Most of the services in our microservice oriented architecture at Bench are purely used within the back-end. They communicate via Camel messages and REST calls and do not offer a user interface on their own. They are the small little workers in the background dedicated to their job. Their functionality is indirectly exposed via our web front-end.
Since a big part of our business is doing what a traditional bookkeeping firm does but better, we look at everything -- from customer intake to preparing documents for tax accountants -- as one workflow that we should improve on. As a result, we often identify problems that are unrelated to our primary bookkeeping software that can make our employee’s lives much easier. In those cases, microapps allow us to quickly iterate on ideas and requirements that come straight from any of our departments.
An example is the sales-service; a microservice with a user interface that allows our sales team to coordinate incoming leads in a more efficient and scalable way. At Bench, we call these microservices ‘microapps’, and in this post we’ll cover the technical choices we made to implement them.
When it comes to CSS, everyone seems to have their own approach to naming and organization - we’ve had a few debates about it ourselves at Bench. In this article, we’ll take a look at two of the more popular CSS conventions we considered and show you how we ended up creating our own solution.
Web components are unarguably the Way Of The Future (tm). For better or for worse, and our experience says it's for the better, browsers are going to start supporting native web components, changing the way web apps are thought about and made.
At Bench we really love the microservices approach to application architecture because it allows you to build your own stack and run lightning fast iterations. When we implemented our first microservice one year ago, we had a lot of questions:
1. How do we deploy it, and how can we automate it? 2. How can we make it scalable from the very beginning? 3. What’s the best way to run integration tests against it? 4. What’s the best way to replicate a production environment locally so we can work on it?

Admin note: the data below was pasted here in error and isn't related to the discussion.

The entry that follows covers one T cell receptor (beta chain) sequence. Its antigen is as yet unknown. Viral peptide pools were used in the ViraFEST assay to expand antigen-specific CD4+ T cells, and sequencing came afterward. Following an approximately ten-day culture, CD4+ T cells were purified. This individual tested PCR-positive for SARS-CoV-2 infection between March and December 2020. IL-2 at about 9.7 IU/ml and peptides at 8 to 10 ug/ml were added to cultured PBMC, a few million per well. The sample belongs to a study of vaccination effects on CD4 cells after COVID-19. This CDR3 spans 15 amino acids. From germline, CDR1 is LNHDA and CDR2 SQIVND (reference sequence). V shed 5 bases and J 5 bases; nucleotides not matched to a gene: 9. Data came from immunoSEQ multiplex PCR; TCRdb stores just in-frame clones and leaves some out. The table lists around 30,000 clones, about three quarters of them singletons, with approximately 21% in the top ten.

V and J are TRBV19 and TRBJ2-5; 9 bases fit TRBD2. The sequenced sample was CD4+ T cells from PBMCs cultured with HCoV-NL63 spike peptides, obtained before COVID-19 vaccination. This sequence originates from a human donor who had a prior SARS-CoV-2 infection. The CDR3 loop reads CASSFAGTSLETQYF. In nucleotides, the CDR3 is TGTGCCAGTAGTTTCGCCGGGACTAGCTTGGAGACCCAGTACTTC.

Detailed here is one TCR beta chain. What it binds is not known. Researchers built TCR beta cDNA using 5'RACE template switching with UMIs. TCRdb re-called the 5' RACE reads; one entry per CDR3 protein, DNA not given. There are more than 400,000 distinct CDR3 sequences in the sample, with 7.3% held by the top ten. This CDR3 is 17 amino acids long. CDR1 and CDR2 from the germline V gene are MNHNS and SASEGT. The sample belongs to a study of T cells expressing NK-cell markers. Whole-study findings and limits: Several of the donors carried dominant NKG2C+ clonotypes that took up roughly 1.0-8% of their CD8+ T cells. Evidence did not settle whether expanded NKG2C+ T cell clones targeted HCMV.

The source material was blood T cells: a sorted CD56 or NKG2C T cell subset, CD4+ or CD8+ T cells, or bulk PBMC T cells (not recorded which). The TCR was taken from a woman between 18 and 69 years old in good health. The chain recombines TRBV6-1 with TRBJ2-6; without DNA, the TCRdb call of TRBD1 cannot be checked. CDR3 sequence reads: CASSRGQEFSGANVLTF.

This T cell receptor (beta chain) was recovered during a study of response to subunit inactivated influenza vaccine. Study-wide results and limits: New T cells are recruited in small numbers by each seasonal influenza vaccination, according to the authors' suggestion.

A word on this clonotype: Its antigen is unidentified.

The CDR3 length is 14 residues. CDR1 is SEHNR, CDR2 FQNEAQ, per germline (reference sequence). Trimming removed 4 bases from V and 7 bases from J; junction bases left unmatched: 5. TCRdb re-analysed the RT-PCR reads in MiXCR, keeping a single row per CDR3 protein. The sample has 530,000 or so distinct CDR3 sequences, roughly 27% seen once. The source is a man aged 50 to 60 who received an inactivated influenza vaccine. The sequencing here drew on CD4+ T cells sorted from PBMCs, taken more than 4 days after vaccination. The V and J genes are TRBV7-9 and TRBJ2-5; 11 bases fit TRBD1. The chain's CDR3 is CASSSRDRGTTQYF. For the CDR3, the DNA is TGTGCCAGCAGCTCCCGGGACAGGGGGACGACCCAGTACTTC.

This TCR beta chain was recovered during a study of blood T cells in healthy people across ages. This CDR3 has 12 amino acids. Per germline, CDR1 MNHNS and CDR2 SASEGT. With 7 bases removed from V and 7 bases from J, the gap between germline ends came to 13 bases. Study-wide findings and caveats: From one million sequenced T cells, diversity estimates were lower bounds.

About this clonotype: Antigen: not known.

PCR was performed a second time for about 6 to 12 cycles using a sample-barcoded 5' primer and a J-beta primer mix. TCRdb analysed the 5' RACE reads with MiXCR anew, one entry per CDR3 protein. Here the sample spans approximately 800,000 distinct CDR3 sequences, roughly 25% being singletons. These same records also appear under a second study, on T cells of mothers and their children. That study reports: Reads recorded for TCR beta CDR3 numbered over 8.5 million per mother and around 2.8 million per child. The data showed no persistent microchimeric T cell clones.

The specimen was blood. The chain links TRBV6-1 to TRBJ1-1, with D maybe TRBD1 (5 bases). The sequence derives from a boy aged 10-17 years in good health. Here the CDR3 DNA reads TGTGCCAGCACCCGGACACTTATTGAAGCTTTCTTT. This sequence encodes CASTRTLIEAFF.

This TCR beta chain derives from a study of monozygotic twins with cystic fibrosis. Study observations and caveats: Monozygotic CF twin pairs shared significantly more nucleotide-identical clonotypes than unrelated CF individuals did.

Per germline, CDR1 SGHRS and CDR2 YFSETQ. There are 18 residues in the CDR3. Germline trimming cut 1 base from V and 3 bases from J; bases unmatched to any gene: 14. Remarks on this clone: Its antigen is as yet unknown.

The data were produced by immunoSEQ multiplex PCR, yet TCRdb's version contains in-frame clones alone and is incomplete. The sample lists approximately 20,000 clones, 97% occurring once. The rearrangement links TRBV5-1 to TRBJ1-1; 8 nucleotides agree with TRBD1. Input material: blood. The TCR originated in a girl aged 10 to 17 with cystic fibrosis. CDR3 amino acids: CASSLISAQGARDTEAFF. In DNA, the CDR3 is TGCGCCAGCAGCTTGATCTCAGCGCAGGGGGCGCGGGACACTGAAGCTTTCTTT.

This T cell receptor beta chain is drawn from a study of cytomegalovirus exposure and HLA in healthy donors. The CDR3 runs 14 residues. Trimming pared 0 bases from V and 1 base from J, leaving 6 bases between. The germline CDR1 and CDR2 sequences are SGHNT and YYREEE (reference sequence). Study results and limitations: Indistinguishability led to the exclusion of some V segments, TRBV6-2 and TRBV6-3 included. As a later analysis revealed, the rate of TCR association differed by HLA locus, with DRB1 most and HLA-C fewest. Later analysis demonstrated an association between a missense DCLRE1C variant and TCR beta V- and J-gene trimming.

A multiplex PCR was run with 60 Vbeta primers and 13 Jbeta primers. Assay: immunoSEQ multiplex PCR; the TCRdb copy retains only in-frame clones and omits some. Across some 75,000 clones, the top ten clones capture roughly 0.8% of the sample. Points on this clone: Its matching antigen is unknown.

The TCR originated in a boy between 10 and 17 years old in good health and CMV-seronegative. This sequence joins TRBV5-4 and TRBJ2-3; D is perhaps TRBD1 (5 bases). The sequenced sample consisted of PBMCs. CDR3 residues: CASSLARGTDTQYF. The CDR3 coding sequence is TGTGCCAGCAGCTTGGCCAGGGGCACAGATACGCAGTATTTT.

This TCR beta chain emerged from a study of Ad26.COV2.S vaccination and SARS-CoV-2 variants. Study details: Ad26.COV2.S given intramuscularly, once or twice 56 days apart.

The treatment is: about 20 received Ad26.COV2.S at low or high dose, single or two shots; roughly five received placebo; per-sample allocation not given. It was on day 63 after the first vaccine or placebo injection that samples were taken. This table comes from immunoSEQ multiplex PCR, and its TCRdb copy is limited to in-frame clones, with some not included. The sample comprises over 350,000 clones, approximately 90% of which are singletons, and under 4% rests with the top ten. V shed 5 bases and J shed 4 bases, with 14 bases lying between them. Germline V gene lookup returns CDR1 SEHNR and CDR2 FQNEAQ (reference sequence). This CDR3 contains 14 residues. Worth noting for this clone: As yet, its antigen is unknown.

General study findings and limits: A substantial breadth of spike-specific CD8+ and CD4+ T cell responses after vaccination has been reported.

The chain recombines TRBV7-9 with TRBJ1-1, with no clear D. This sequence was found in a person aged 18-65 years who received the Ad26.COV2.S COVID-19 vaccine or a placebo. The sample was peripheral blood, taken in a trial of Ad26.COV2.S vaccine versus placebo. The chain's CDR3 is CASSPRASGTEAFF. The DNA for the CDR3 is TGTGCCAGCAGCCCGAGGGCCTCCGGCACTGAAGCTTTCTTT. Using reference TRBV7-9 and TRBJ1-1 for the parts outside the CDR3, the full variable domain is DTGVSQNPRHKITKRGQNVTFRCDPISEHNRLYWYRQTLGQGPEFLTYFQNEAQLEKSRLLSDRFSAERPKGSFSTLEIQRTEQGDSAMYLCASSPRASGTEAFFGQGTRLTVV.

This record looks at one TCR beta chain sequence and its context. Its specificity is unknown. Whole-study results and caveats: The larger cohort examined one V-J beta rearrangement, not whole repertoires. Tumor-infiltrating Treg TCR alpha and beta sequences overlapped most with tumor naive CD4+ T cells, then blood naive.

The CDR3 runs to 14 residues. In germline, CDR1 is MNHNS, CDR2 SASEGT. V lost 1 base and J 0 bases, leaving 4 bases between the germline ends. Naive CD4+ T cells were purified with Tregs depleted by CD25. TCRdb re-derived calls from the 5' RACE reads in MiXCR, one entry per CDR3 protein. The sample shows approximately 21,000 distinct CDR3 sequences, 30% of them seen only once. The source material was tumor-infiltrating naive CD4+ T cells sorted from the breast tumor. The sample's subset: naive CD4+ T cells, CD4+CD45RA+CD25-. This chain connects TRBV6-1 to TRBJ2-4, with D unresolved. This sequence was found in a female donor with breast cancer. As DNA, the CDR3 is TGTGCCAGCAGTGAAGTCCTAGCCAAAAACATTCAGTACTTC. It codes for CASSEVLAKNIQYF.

Back then we didn’t know the answers, but we had a rough idea and we saw the power of container technologies. After six months of experimentation, we had proven out a few concepts and were ready to launch Project Benchception.
Microservices architecture is becoming very popular now, but it’s not a new concept; a lot of companies are already successfully using it and Bench is one of them. In the beginning, Bench's app was a classic JEE monolith written with Spring and Java, so we've been evolving it by implementing new features using microservices. This post is the first in a series of posts on microservices and it will outline the technologies we’re using to build microservices.
For the summer of 2014, we invited Josh Conley, a talented developer from Toronto, to be our intern. At the time, since our team of developers was quite small for the amount of things we had on our plate, we needed someone who could hit the ground running and contribute from day one.
Scalaz is one of those things that everyone is talking about, but many teams are unsure if they actually want to use it. The question is often, “should we use Scalaz?” but we think the question should actually be “how should we use Scalaz?”
Welcome hackers, contributors, nerds, and other interesting people to our new Developers Blog at Bench!
This is the place where we are going to share all the exciting stuff we work on. At Bench, we use a wide variety of technologies and experiment a lot. You can expect a wide range of topics, from integrating AngularJS with webpack, to developing using Docker containers inside Vagrant. We’ll also be talking about product development and user experience.